Stephens County Hospital announces cost-cutting measures that will affect the hospital’s employees.
Hospital Administrator Ed Gambrell announced this week that effective December 1, employees making over $10 per hour will see a 5 percent decrease in pay effective December 1.
In addition, Gambrell said the hospital will eliminate some positions throughout the hospital, affecting about seven people.
Regarding the pay decrease, Gambrell said employees making less than $10 per hour will not be affected and no employee making more than $10 per hour would see their pay drop below $10 per hour.
Gambrell said the decision comes as a result of continued financial challenges at the hospital coming from economic pressures.
“Although I think sometimes people blame the economy for even more than it should be blamed before, the economy poor,” said Gambrell. “That has meant that there have been more people out of work and therefore, they do not have health insurance or people work but they no longer have health insurance or they still work and have health insurance, but it has a high deductible and not as good a coverage as it once did.”
Gambrell said the hospital has taken other cost-cutting measures previously in an effort to avoid these steps.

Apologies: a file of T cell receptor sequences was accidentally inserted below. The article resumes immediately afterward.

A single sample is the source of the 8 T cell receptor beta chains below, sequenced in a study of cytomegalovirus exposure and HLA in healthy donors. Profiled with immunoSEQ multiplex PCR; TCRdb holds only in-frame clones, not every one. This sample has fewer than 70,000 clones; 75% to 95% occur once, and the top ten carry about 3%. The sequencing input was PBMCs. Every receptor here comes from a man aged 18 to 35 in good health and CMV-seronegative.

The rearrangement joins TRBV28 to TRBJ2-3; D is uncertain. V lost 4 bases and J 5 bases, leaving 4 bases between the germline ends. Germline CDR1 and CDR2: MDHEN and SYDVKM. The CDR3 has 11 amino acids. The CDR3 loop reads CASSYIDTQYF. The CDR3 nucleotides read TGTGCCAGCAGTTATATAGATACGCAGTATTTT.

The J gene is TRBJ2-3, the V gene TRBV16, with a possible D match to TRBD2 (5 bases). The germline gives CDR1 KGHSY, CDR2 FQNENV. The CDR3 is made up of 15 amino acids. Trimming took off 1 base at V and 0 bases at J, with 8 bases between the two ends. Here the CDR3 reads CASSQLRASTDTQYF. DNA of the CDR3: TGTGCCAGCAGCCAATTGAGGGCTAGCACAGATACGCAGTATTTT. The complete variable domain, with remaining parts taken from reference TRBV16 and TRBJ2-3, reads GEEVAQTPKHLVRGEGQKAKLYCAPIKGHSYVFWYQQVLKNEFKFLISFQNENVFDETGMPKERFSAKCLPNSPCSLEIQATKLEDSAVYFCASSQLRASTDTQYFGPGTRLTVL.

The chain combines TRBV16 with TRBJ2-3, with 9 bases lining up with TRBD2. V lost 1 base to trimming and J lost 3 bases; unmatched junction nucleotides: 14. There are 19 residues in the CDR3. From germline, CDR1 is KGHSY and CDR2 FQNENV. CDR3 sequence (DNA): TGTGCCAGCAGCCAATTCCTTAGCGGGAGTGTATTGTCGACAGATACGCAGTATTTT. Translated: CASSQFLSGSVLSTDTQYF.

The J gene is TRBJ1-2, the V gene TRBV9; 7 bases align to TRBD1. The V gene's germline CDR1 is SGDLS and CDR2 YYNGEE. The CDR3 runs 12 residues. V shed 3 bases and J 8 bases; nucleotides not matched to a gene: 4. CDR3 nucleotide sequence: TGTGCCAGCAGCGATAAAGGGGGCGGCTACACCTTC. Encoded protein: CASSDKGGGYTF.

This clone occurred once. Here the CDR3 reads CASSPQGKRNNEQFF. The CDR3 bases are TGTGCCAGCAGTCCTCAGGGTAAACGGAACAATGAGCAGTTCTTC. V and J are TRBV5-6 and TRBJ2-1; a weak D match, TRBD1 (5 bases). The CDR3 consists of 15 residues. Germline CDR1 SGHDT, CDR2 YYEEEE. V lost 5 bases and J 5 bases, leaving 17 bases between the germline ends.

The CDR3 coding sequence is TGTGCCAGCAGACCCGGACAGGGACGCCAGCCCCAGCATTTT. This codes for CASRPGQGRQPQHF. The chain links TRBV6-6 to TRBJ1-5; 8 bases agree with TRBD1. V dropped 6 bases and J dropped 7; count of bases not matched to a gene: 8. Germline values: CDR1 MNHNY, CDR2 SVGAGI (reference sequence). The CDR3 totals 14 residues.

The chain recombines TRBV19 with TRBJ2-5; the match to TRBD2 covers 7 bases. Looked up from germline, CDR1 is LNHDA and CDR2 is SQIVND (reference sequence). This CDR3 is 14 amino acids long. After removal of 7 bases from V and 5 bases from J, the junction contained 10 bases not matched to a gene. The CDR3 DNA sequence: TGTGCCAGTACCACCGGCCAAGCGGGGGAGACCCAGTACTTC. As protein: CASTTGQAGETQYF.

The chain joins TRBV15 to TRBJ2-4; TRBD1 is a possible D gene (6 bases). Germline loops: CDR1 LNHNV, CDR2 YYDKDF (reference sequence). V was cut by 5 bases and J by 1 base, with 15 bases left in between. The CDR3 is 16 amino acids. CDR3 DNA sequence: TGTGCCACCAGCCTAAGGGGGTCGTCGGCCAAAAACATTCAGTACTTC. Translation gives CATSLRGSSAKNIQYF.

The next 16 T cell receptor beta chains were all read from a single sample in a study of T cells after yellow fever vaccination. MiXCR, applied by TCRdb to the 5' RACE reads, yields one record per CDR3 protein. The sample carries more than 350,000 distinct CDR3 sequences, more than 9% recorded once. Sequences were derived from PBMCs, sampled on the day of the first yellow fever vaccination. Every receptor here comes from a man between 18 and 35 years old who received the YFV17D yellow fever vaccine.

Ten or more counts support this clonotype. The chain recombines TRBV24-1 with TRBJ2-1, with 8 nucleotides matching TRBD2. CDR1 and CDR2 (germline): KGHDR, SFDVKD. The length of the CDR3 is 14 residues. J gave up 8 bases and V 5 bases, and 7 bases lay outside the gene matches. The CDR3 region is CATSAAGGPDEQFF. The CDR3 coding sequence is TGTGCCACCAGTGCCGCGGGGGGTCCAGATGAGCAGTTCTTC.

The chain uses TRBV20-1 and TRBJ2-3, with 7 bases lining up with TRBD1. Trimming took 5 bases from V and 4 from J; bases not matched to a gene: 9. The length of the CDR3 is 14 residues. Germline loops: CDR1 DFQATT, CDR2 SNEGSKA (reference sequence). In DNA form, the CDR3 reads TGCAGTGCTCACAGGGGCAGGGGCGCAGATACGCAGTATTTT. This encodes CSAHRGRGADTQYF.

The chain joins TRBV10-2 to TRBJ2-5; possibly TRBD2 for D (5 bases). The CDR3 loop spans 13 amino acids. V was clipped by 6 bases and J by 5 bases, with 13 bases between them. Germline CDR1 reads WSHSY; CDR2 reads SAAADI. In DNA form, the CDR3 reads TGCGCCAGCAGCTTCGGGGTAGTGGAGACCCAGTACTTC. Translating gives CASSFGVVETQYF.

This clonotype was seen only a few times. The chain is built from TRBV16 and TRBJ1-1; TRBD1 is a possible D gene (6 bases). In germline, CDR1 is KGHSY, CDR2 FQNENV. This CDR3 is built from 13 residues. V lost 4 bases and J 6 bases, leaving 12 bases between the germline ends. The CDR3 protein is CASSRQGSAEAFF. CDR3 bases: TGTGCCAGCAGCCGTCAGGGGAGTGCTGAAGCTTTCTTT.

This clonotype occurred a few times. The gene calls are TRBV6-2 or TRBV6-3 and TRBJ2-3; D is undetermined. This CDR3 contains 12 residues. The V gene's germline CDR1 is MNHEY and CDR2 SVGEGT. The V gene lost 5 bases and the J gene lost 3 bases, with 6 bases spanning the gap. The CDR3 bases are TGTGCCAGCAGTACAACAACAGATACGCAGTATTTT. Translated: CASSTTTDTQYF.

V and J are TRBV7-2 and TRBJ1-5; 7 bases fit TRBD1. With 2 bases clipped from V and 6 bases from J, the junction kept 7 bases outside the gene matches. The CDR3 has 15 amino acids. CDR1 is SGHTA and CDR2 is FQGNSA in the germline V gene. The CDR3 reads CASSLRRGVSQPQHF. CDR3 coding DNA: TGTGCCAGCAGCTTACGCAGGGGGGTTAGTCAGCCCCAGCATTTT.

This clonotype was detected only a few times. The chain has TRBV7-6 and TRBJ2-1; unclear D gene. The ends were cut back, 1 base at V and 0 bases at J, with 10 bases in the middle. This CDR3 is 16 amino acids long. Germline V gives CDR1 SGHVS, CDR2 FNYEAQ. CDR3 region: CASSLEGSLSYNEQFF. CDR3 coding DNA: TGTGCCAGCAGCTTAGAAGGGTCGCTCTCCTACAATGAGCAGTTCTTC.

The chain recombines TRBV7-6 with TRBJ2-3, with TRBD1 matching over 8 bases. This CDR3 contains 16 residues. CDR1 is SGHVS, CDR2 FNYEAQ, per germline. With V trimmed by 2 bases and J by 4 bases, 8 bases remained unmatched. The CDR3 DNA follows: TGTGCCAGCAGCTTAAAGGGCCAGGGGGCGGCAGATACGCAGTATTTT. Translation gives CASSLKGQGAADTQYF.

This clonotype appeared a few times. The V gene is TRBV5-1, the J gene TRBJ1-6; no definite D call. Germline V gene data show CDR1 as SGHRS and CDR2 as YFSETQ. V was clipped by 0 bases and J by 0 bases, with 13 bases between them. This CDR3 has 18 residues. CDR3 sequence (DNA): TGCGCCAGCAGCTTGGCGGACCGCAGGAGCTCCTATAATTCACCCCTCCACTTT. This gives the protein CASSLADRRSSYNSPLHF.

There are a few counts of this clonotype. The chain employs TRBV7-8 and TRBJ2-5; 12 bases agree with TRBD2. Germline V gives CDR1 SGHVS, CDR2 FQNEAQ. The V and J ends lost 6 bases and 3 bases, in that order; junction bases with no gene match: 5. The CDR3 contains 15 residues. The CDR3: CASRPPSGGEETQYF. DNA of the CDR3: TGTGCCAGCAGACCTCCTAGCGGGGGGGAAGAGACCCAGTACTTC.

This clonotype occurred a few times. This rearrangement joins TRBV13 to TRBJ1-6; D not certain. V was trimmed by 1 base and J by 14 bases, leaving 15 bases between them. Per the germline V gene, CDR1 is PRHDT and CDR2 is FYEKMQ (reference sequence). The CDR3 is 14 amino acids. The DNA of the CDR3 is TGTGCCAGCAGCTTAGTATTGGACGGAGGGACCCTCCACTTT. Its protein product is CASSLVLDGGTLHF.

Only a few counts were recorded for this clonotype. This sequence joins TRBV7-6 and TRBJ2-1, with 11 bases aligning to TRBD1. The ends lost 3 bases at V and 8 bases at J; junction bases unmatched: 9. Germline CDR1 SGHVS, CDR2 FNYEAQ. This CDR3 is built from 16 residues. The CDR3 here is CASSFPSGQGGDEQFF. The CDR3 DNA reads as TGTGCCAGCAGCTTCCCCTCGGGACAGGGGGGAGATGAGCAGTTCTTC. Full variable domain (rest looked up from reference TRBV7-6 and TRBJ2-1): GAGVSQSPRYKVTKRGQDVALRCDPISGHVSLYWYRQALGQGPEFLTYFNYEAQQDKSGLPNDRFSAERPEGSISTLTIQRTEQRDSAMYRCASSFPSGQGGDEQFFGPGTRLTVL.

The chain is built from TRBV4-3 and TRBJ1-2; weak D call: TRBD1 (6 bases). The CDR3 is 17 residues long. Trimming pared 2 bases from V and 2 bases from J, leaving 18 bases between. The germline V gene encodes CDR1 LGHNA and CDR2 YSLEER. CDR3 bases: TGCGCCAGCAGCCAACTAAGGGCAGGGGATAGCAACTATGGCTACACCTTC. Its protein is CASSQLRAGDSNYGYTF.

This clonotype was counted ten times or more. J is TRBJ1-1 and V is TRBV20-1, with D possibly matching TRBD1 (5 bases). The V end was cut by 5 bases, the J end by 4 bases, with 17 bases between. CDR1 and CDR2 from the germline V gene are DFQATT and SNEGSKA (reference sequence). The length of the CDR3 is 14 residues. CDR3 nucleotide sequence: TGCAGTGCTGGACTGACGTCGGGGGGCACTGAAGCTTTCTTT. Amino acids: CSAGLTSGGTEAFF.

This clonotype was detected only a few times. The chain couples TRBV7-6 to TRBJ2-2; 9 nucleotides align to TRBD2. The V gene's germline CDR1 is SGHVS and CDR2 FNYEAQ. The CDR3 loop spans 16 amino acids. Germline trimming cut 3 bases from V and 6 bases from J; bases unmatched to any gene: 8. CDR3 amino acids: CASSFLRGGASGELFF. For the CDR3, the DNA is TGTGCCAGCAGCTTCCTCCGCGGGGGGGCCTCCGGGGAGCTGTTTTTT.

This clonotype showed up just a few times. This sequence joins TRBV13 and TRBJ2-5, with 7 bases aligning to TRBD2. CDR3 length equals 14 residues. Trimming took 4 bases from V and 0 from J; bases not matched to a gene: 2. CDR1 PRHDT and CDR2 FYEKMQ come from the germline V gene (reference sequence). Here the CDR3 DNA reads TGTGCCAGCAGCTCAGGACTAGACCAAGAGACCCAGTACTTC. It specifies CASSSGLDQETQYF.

However, he said he feels they are now necessary.
Gambrell said it is not an easy decision.
“It is just one of those things that is difficult and painful to do, but at the same time, it is the kind of decision that you have to look at where you are,” said Gambrell. “Sometimes good leadership demands tough decisions. This was one of those times. It would be easy to put our heads in the sand and just hope things get better. Maybe they would, but there is a better chance that they would not.”
Stephens County Hospital Authority Chairman Mark Wilkinson echoed that, saying that while it is not a decision the Authority wanted to make, it is one the Authority felt was in the best interest of the hospital at this time.
The pay decrease alone is expected to save the hospital $1.2 million this Fiscal Year.
Gambrell said he hopes the savings will stem the tide on the hospital’s bottom line and that more cuts would not be needed.
“I am confident that with these measures we will have a more successful year from a financial perspective in 2014 than we did in 2013,” said Gambrell.
Gambrell said that this decision is not tied in any way to the hospital’s ongoing dispute over Medicare regarding around $800,000 that Medicare has withheld from the hospital, adding that the decision to make these cuts was made separate of that issue.
Also, Gambrell said the hospital is confident that its wound care center currently under construction would not only provide a valuable service but contribute in a positive way to the hospital’s bottom line.
“We feel confident it will operate in the black very quickly, so it will not be a financial burden on the hospital,” said Gambrell.
Gambrell said the hospital hopes to open the wound care center in January.
Gambrell and Wilkinson also said that if the hospital’s economic picture improves, reinstating some or all of the cuts would be considered.